NUMBER 5: J J Cale Troubadour’ (1976)
J J Cale is best described as an enigma. He first came to popularity in the early ‘70s and his music was seen to epitomise the dusty back porch pickin’ of Oklahoma. However, this ignored the fact that his albums were superbly engineered and used the latest technology to get their sound. He claimed to dislike his own voice which resulted in it being buried deep in the mix of his albums. While he had worked in LA as an engineer and session musician and understood the workings of the record business he refused to promote his records preferring them to be a set of demos for other artists to select their hits from. His albums are the perfect distillation of the Tulsa sound which includes blues, R&B, jazz and country and are of such a quality they could be seen to be interchangeable. ‘Troubadour’ has a very full sound and an excellent set of songs, including ‘Cocaine‘ recorded by you know who, and as such is probably the best representation of Cale’s music.
NUMBER 4: Terry Allen ‘Lubbock On Everything’ (1979)
Not really a country artist more a multimedia and visual artist who just happens to like performing and writing country songs, Terry Allen bridged the gap between ‘70s outlaw country and the emergence of alt-country. He was part of the Lubbock music scene that included Joe Ely, Butch Hancock and Jimmie Dale Gilmore and his songs were championed Lowell George and David Byrne. Just in case anyone thought he wasn’t a serious songwriter he also co-wrote a number of songs with Guy Clark later in his career. ‘Lubbock On Everything’ is his masterpiece and it was recorded in Lubbock with Lubbock musicians including Joe Ely and Lloyd Maines and engineered by Don Caldwell. It is Joe Ely and his musical cohorts that bring the right musical backing to Allen’s songs that make this album such an overall winner. The album isn’t a celebration of Lubbock but more a cynical view by someone who is now an outsider. This cynicism is what drives the whole album and it gives it its lasting influence while also capturing a musical moment in time.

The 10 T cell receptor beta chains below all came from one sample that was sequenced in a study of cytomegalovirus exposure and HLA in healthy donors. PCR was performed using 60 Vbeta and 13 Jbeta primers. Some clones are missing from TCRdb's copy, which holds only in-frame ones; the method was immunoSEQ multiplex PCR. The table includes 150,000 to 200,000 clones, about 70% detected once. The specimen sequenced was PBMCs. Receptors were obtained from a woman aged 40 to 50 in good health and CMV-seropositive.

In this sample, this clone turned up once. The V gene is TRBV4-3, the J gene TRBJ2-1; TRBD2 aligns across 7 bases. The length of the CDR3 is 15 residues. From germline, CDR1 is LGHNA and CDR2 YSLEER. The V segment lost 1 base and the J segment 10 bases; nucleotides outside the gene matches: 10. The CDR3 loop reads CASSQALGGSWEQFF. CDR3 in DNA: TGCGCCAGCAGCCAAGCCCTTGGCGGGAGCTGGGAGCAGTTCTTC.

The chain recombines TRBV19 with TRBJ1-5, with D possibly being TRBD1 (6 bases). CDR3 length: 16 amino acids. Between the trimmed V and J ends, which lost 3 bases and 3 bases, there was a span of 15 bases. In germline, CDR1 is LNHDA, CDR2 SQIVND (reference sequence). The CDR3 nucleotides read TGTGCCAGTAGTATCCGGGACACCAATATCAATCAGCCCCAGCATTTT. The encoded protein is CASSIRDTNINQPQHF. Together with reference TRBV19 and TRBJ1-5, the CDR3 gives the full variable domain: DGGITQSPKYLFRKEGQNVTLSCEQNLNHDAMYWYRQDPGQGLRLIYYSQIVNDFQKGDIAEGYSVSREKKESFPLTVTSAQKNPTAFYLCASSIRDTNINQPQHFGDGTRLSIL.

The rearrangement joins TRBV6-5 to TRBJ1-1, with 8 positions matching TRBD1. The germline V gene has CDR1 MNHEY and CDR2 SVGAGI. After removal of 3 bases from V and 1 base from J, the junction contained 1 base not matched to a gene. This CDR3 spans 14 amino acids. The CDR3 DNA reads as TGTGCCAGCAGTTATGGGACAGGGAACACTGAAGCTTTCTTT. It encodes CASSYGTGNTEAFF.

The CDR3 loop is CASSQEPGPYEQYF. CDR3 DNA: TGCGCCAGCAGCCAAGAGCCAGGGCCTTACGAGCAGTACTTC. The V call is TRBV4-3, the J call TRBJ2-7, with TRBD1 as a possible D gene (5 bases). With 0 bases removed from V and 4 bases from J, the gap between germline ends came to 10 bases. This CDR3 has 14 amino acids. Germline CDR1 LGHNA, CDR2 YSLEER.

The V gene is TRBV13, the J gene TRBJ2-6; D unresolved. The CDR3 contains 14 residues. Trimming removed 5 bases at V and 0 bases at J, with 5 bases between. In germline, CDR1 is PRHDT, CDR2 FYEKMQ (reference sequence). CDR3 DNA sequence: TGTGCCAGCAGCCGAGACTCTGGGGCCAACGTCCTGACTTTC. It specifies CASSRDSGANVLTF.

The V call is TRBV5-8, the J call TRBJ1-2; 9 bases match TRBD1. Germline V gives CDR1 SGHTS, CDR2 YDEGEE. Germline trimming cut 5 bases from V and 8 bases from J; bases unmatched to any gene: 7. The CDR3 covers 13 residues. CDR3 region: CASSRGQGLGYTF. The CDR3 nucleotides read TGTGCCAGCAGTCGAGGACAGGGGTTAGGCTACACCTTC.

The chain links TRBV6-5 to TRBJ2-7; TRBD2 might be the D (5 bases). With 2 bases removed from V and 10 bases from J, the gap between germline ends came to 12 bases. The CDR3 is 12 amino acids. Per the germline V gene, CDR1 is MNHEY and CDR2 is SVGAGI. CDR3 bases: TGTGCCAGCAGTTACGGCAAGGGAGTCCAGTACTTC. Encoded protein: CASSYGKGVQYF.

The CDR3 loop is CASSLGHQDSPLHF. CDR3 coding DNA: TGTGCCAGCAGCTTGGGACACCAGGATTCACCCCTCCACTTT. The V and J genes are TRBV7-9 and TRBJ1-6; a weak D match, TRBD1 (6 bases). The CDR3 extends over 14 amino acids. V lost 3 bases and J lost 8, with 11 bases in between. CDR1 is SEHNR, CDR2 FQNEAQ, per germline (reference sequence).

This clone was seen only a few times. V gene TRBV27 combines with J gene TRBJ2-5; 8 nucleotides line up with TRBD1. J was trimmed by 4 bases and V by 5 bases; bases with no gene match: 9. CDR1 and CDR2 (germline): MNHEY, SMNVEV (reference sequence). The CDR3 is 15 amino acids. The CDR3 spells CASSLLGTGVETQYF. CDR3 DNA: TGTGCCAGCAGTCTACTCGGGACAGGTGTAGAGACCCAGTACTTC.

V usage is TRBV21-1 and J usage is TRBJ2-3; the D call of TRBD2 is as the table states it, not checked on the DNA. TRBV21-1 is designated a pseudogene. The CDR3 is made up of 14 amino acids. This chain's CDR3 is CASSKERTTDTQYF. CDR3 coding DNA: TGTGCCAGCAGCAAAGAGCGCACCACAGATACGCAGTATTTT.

NUMBER 3: Dillard and Clark ‘The Fantastic Expedition of Dillard and Clark’ (1968)
This album by ex-Byrd Gene Clark and former Dillards banjo player Doug Dillard is one of the first fully formed country-rock albums and was a contemporary of the Byrds’ ‘Sweetheart Of The Rodeo’. In fact, it is an even better album than ‘Sweetheart’ though it did not receive the same long-lasting acclaim and eventual sales. Gene Clark was by far the best songwriter in the original Byrds and he was a superb singer. Part of the reason he left the Byrds was the simmering jealousy of David Crosby over the royalties he was receiving as well as his much-touted fear of flying. Dillard and Clark formed their partnership through jam sessions in LA. They went into the studio with musicians that included then Byrd Chris Hillman, on mandolin, and future Burrito Brother and Eagle Bernie Leadon. The songs are top-drawer and are all Gene Clark originals or co-writes with the exception of a Lester Flatt tune. There is a significant dollop of bluegrass in the music reflecting Doug Dillard’s background and that of Hillman and Leadon.